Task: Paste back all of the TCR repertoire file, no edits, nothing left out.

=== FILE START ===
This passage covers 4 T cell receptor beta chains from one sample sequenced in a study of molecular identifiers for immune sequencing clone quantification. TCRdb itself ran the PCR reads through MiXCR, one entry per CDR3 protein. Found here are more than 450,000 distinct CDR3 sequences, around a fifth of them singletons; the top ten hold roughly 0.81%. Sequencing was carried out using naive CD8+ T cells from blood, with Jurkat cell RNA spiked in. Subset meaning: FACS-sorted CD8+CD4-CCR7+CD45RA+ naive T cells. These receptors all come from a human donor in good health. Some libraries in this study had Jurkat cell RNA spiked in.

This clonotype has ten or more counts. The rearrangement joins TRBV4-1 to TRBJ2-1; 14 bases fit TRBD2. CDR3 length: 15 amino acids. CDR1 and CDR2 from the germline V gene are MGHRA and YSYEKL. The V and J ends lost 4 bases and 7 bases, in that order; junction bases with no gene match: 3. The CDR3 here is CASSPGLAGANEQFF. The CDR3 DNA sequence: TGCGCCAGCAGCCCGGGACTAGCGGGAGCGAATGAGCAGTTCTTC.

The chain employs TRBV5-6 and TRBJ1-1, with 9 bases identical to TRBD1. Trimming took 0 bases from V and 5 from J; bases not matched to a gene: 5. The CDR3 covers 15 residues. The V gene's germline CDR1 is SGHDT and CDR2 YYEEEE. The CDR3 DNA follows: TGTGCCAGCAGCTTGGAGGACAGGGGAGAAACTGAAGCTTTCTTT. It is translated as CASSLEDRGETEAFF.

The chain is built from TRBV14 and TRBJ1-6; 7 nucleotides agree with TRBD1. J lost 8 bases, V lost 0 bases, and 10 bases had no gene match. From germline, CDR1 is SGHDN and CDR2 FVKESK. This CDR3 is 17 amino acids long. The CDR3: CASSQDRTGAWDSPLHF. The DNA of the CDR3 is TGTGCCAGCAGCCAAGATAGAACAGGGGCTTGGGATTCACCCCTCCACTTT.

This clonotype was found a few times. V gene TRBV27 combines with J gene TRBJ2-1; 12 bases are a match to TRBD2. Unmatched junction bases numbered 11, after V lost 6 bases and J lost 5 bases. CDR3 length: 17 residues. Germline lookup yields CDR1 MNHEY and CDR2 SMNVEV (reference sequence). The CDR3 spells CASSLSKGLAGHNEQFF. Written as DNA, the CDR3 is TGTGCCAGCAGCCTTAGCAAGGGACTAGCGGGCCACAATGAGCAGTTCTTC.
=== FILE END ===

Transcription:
This passage covers 4 T cell receptor beta chains from one sample sequenced in a study of molecular identifiers for immune sequencing clone quantification. TCRdb itself ran the PCR reads through MiXCR, one entry per CDR3 protein. Found here are more than 450,000 distinct CDR3 sequences, around a fifth of them singletons; the top ten hold roughly 0.81%. Sequencing was carried out using naive CD8+ T cells from blood, with Jurkat cell RNA spiked in. Subset meaning: FACS-sorted CD8+CD4-CCR7+CD45RA+ naive T cells. These receptors all come from a human donor in good health. Some libraries in this study had Jurkat cell RNA spiked in.

This clonotype has ten or more counts. The rearrangement joins TRBV4-1 to TRBJ2-1; 14 bases fit TRBD2. CDR3 length: 15 amino acids. CDR1 and CDR2 from the germline V gene are MGHRA and YSYEKL. The V and J ends lost 4 bases and 7 bases, in that order; junction bases with no gene match: 3. The CDR3 here is CASSPGLAGANEQFF. The CDR3 DNA sequence: TGCGCCAGCAGCCCGGGACTAGCGGGAGCGAATGAGCAGTTCTTC.

The chain employs TRBV5-6 and TRBJ1-1, with 9 bases identical to TRBD1. Trimming took 0 bases from V and 5 from J; bases not matched to a gene: 5. The CDR3 covers 15 residues. The V gene's germline CDR1 is SGHDT and CDR2 YYEEEE. The CDR3 DNA follows: TGTGCCAGCAGCTTGGAGGACAGGGGAGAAACTGAAGCTTTCTTT. It is translated as CASSLEDRGETEAFF.

The chain is built from TRBV14 and TRBJ1-6; 7 nucleotides agree with TRBD1. J lost 8 bases, V lost 0 bases, and 10 bases had no gene match. From germline, CDR1 is SGHDN and CDR2 FVKESK. This CDR3 is 17 amino acids long. The CDR3: CASSQDRTGAWDSPLHF. The DNA of the CDR3 is TGTGCCAGCAGCCAAGATAGAACAGGGGCTTGGGATTCACCCCTCCACTTT.

This clonotype was found a few times. V gene TRBV27 combines with J gene TRBJ2-1; 12 bases are a match to TRBD2. Unmatched junction bases numbered 11, after V lost 6 bases and J lost 5 bases. CDR3 length: 17 residues. Germline lookup yields CDR1 MNHEY and CDR2 SMNVEV (reference sequence). The CDR3 spells CASSLSKGLAGHNEQFF. Written as DNA, the CDR3 is TGTGCCAGCAGCCTTAGCAAGGGACTAGCGGGCCACAATGAGCAGTTCTTC.